Monday, April 23, 2007

Growing Your Leaders

Alan Shalloway from the Net Objectives Thoughts blog challenges how Agile has viewed management and leadership up to this point in his post "The Need for Leadership in Scrum". Here are some highlights:

There underscores the notion that self-managing teams and direction from the top are somehow opposed to each other. In practice, this may be. But that is because in practice, leadership is missing. Direction in the form of command and control is bad. Direction in the form of vision and matching people to their abilities is not. This points to one deficiency I have seen in the general Agile community, and one that, I believe, is a serious impediment to having the Agile community have success at the enterprise level. I am referring to the fact that most Agilists do not trust management to do what is right – they feel the team must be protected from management. I have heard this opinion voiced in several books and from several leading agile consultants/practitioners – and I disagree with it.

Unfortunately, this attitude has been pervasive from the beginning of the Agile community. Given the heavy focus on over-bearing process that has gripped this industry for years, this is not surprising. However, it is time to include leadership and management in the transition to agile methods. We must see how we can marry respect for people (and hence the team) along with process. This requires leadership and proper management.

Buckingham, in his excellent book, The One Thing You Should Know describes leadership as the “ability to create a solid vision of a better future for those people he/she is leading. ” A leader must have a compelling desire to move towards that vision. Buckingham defines management as the “ability to match people’s tasks with their skills. ” A good manager is liked a skilled Chess Master. As opposed to checkers, where all the pieces (until one gets kinged) are the same, in chess, different pieces have different strengths. A good chess player knows how to use these strengths. A good manager knows how to maximize the strengths of his staff. Hence, leadership and management are not opposed to each other – they just have different functions.

Keeping Buckingham’s views in mind, the role of leadership and management then is to create the vision for the Scrum teams to be effective and to staff the teams with the appropriate resources. But just creating the vision is not enough. Leadership and management must help create the structure within which the team works to assist the team. This is something Scrum teams cannot do on their own. Ignoring this issue is what often has Scrum teams feel they must protect themselves from the organization when what they need to do is help the organization see how to better support the team.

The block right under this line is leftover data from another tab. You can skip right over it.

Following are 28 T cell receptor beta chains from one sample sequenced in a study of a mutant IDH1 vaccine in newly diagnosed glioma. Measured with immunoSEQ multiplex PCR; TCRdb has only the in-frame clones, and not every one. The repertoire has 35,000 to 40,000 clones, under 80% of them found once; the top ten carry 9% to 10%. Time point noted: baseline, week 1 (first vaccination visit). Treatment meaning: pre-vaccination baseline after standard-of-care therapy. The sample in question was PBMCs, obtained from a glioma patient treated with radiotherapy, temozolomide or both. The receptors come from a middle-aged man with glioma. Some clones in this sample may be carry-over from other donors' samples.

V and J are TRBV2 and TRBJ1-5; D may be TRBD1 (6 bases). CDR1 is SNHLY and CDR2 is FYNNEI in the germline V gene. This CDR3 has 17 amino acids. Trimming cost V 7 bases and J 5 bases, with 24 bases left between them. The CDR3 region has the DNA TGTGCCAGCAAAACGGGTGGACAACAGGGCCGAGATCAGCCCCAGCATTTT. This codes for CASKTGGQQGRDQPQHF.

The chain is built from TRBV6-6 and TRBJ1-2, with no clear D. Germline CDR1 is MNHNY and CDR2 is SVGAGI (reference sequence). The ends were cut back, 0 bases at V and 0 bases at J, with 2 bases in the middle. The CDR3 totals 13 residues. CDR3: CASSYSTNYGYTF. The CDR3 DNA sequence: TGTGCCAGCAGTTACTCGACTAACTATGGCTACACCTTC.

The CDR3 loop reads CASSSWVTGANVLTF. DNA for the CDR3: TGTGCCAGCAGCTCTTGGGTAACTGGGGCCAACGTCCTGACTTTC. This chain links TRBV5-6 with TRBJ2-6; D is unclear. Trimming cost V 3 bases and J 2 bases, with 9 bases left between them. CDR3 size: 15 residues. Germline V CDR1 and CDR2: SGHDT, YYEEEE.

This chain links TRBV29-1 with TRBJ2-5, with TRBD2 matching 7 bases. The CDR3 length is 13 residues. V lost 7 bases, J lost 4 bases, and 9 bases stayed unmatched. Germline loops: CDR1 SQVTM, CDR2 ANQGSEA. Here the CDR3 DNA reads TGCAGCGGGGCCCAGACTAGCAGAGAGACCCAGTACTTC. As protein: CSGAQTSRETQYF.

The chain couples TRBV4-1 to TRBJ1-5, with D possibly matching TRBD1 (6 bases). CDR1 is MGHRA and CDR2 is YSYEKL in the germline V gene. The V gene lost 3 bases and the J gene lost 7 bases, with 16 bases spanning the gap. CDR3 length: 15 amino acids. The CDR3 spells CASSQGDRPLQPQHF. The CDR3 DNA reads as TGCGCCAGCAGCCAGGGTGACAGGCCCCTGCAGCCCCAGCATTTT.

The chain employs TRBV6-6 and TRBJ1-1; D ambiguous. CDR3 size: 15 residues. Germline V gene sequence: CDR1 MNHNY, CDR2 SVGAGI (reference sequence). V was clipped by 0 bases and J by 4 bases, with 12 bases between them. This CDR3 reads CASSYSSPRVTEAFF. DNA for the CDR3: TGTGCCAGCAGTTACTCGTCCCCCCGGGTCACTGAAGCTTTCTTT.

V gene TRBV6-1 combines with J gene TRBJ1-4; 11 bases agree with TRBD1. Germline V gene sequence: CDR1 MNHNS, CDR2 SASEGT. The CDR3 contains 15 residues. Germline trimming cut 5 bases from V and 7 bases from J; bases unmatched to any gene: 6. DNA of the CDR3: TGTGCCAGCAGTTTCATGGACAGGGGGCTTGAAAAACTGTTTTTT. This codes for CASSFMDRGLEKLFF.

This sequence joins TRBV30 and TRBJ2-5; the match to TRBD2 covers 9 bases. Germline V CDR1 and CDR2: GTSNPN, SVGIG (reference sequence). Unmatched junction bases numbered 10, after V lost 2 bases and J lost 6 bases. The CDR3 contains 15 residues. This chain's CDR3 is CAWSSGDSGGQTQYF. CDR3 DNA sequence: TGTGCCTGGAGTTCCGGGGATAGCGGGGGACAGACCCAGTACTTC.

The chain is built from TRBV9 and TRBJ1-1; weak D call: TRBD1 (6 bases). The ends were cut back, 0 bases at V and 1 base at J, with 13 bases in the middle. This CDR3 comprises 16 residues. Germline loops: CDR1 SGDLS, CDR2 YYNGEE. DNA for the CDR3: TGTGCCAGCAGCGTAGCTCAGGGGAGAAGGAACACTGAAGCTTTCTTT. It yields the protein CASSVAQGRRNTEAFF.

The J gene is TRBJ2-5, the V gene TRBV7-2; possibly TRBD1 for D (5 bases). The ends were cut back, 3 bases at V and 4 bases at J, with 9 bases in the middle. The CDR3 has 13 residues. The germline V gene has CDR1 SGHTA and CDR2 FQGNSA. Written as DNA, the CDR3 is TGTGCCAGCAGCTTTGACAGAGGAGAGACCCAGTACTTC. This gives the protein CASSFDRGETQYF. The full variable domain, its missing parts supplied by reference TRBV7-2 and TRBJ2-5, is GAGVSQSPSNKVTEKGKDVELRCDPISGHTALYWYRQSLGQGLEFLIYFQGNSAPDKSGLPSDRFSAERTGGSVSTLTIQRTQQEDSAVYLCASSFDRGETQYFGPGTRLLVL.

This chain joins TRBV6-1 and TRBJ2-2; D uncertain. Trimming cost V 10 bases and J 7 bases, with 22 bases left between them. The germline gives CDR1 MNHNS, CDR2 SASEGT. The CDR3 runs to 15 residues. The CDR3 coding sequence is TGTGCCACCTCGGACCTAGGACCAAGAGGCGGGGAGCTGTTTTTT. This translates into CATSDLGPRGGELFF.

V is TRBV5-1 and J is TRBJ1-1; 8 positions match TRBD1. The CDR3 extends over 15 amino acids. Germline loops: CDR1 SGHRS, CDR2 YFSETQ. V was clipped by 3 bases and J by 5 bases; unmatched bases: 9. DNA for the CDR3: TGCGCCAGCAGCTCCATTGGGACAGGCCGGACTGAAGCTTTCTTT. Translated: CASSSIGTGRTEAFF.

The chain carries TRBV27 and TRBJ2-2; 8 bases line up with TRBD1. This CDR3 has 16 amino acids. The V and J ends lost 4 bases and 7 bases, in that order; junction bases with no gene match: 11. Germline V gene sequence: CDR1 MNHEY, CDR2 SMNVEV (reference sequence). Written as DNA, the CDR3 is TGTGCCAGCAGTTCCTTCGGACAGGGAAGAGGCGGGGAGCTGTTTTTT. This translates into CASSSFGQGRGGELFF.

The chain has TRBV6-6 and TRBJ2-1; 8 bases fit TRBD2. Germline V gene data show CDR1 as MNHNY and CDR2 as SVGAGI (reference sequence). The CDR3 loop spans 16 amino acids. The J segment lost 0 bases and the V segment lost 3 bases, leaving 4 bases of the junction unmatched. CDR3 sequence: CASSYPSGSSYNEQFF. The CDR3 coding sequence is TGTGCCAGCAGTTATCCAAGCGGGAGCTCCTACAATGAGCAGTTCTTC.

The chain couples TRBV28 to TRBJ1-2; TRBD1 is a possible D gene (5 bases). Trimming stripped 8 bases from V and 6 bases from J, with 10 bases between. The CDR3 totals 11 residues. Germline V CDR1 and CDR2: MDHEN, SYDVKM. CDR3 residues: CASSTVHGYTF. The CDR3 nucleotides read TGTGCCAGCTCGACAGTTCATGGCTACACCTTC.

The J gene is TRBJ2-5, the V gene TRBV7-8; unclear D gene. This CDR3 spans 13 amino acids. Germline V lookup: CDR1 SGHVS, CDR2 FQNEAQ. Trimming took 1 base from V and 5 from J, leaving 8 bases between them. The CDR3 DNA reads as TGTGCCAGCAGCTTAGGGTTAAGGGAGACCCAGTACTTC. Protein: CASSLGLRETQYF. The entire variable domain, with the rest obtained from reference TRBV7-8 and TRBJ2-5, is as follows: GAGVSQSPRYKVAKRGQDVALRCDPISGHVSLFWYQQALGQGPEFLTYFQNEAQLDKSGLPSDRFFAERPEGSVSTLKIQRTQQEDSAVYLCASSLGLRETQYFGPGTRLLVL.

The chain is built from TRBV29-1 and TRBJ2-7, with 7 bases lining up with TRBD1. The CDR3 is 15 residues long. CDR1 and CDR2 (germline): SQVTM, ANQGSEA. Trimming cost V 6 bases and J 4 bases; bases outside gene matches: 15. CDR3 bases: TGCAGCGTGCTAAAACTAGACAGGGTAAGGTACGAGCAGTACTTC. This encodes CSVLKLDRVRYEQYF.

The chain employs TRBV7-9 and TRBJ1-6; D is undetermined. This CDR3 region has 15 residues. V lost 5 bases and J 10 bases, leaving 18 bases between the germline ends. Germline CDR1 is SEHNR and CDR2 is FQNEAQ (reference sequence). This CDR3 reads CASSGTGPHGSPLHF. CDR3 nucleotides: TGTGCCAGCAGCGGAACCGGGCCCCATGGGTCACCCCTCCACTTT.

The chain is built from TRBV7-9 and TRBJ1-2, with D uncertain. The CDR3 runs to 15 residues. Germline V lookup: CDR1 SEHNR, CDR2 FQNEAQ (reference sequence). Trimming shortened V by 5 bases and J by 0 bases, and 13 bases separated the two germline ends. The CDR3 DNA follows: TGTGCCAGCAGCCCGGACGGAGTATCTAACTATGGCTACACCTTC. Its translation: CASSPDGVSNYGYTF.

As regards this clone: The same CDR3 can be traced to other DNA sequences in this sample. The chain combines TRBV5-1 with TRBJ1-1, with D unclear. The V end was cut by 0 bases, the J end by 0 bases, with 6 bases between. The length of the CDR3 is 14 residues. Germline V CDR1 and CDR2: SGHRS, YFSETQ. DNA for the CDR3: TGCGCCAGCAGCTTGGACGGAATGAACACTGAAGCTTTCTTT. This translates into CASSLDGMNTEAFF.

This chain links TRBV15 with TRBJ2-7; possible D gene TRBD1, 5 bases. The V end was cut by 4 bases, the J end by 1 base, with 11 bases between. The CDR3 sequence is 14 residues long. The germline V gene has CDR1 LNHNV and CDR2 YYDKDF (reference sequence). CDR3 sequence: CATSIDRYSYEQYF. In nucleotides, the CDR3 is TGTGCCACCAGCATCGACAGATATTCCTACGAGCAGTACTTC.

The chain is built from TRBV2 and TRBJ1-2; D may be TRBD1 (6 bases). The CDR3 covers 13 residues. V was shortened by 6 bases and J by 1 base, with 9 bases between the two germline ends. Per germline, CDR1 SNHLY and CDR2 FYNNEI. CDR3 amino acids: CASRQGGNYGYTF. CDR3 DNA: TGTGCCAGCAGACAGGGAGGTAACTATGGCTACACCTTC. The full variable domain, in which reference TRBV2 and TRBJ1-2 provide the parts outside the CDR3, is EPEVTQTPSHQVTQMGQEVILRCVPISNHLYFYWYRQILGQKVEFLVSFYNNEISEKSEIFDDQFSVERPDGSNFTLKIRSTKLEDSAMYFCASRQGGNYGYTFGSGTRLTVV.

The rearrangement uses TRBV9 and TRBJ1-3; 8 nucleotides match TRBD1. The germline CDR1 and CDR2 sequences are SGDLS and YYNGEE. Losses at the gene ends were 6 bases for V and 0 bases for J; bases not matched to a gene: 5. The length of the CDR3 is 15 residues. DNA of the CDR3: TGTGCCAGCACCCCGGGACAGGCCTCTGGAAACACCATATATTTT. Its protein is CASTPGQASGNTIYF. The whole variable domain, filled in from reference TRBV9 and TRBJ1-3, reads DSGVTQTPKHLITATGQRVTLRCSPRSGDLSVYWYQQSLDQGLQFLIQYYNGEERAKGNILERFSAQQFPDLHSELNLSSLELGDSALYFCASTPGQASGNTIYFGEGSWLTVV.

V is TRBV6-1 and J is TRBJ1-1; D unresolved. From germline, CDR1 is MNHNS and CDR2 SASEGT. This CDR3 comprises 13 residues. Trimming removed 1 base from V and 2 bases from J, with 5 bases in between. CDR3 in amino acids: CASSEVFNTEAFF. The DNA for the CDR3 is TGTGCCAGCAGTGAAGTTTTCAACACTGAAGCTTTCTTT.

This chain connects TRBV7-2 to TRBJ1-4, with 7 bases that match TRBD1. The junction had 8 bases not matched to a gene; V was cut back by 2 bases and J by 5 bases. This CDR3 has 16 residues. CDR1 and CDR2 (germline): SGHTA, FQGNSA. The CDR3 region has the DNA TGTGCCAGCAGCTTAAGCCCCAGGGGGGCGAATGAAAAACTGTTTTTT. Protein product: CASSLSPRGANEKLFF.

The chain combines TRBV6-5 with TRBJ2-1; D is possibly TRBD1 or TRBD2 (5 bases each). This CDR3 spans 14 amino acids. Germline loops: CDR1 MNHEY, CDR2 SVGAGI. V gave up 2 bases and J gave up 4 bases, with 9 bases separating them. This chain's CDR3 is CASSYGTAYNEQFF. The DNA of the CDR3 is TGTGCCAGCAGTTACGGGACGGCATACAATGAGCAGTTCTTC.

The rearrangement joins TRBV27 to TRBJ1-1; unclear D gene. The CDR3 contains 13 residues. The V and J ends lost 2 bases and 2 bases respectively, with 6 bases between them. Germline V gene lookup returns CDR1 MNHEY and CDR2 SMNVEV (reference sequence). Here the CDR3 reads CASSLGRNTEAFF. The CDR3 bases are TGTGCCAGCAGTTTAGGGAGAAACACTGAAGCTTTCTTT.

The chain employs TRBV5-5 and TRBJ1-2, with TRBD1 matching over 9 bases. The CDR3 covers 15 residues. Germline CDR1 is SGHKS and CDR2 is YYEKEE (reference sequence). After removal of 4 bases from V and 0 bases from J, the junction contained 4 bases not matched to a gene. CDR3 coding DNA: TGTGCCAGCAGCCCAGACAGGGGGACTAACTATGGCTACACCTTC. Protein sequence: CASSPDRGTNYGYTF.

If Scrum can’t help us here, what can? This is where Lean Thinking comes in. In a nutshell, Lean Thinking tells us to set things up so we can have fast-flexible-flow. That is, we can get customer requests in and get business value out – quickly and repeatedly. At Net Objectives we base our entire software development philosophy on this (which is why we call it SPeeD: Sustainable Product Development). The issue is – “how can I develop software quickly now (to deliver business value quickly) while retaining the ability to add business value quickly in the future.”

Read more in Alan's post.

In the book The Toyota Way by Jeffery Liker, one of the 14 principles outlined says "Grow Leaders Who Throughly Understand the Work, Live the Philosophy, and Teach It to Others". At the beginning of the chapter, there's an excellent quote that parallels Alan's frustration mentioned above:

Until senior management gets their egos out of the way and goes to the whole team and leads them all together...senior management will continue to miss out on the brain power and extraordinary capabilities of all their employees. At Toyota, we simple place the highest value on our team members and do the best we can to listen to them and incorporate their ideas into our planning process. -- Alex Warren, former Senior VP, Toyota Motor Manufacturing, Kentucky.

In summarizing this principle, Liker says:

If we look at all of the great leaders in Toyota's history we see they share several common traits:
1) Focused on a long-term purpose for Toyota as a value-added contributor to society.
2) Never deviated from the precepts of the Toyota Way DNA and lived and modeled themselves around this for all to see.
3) Worked their way up doing the detailed work and continued to go to the gemba - the actual place where the real added-value work is done.
4) Saw problems as opportunities to train and coach their people.

This doesn't sound like the ol' command and control type of manager works in this paradigm does it? However, managers are needed to provide Agile teams this kind of guidance. To do so, managers must respect team members as well as the other way around. Each have their place and need to understand their interdependencies in order to be a successful organization.

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